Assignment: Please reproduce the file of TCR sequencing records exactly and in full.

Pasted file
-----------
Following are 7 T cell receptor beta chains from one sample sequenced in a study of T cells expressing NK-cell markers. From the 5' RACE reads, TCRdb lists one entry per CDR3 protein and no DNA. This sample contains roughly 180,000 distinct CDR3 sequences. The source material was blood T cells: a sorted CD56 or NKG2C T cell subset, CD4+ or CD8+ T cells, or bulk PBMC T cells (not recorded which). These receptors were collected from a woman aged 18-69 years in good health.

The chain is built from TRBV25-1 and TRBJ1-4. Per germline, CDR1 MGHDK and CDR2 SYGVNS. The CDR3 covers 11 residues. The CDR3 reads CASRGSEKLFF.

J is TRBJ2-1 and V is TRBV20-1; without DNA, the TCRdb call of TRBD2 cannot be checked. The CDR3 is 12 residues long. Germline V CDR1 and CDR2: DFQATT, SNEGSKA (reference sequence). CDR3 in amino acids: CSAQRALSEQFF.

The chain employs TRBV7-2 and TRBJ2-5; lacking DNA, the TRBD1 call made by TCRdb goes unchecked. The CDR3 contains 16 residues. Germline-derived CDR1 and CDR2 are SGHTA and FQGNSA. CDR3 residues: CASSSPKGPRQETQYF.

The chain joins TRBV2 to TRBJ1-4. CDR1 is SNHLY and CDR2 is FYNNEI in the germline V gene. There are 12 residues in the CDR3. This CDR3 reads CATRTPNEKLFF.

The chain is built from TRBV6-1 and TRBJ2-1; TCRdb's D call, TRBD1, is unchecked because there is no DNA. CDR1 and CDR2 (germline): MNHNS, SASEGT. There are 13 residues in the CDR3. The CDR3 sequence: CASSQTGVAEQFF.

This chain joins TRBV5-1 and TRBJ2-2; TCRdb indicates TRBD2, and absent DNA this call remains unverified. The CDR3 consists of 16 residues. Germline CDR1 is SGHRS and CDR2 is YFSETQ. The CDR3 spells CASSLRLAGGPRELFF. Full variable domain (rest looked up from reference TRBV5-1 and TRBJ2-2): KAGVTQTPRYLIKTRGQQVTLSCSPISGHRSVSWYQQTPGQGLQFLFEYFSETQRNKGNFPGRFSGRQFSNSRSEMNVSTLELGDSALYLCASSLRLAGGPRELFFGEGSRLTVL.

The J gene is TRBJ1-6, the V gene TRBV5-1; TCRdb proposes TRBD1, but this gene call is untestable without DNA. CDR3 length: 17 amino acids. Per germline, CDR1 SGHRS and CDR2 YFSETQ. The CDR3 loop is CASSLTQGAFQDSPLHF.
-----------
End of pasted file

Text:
Following are 7 T cell receptor beta chains from one sample sequenced in a study of T cells expressing NK-cell markers. From the 5' RACE reads, TCRdb lists one entry per CDR3 protein and no DNA. This sample contains roughly 180,000 distinct CDR3 sequences. The source material was blood T cells: a sorted CD56 or NKG2C T cell subset, CD4+ or CD8+ T cells, or bulk PBMC T cells (not recorded which). These receptors were collected from a woman aged 18-69 years in good health.

The chain is built from TRBV25-1 and TRBJ1-4. Per germline, CDR1 MGHDK and CDR2 SYGVNS. The CDR3 covers 11 residues. The CDR3 reads CASRGSEKLFF.

J is TRBJ2-1 and V is TRBV20-1; without DNA, the TCRdb call of TRBD2 cannot be checked. The CDR3 is 12 residues long. Germline V CDR1 and CDR2: DFQATT, SNEGSKA (reference sequence). CDR3 in amino acids: CSAQRALSEQFF.

The chain employs TRBV7-2 and TRBJ2-5; lacking DNA, the TRBD1 call made by TCRdb goes unchecked. The CDR3 contains 16 residues. Germline-derived CDR1 and CDR2 are SGHTA and FQGNSA. CDR3 residues: CASSSPKGPRQETQYF.

The chain joins TRBV2 to TRBJ1-4. CDR1 is SNHLY and CDR2 is FYNNEI in the germline V gene. There are 12 residues in the CDR3. This CDR3 reads CATRTPNEKLFF.

The chain is built from TRBV6-1 and TRBJ2-1; TCRdb's D call, TRBD1, is unchecked because there is no DNA. CDR1 and CDR2 (germline): MNHNS, SASEGT. There are 13 residues in the CDR3. The CDR3 sequence: CASSQTGVAEQFF.

This chain joins TRBV5-1 and TRBJ2-2; TCRdb indicates TRBD2, and absent DNA this call remains unverified. The CDR3 consists of 16 residues. Germline CDR1 is SGHRS and CDR2 is YFSETQ. The CDR3 spells CASSLRLAGGPRELFF. Full variable domain (rest looked up from reference TRBV5-1 and TRBJ2-2): KAGVTQTPRYLIKTRGQQVTLSCSPISGHRSVSWYQQTPGQGLQFLFEYFSETQRNKGNFPGRFSGRQFSNSRSEMNVSTLELGDSALYLCASSLRLAGGPRELFFGEGSRLTVL.

The J gene is TRBJ1-6, the V gene TRBV5-1; TCRdb proposes TRBD1, but this gene call is untestable without DNA. CDR3 length: 17 amino acids. Per germline, CDR1 SGHRS and CDR2 YFSETQ. The CDR3 loop is CASSLTQGAFQDSPLHF.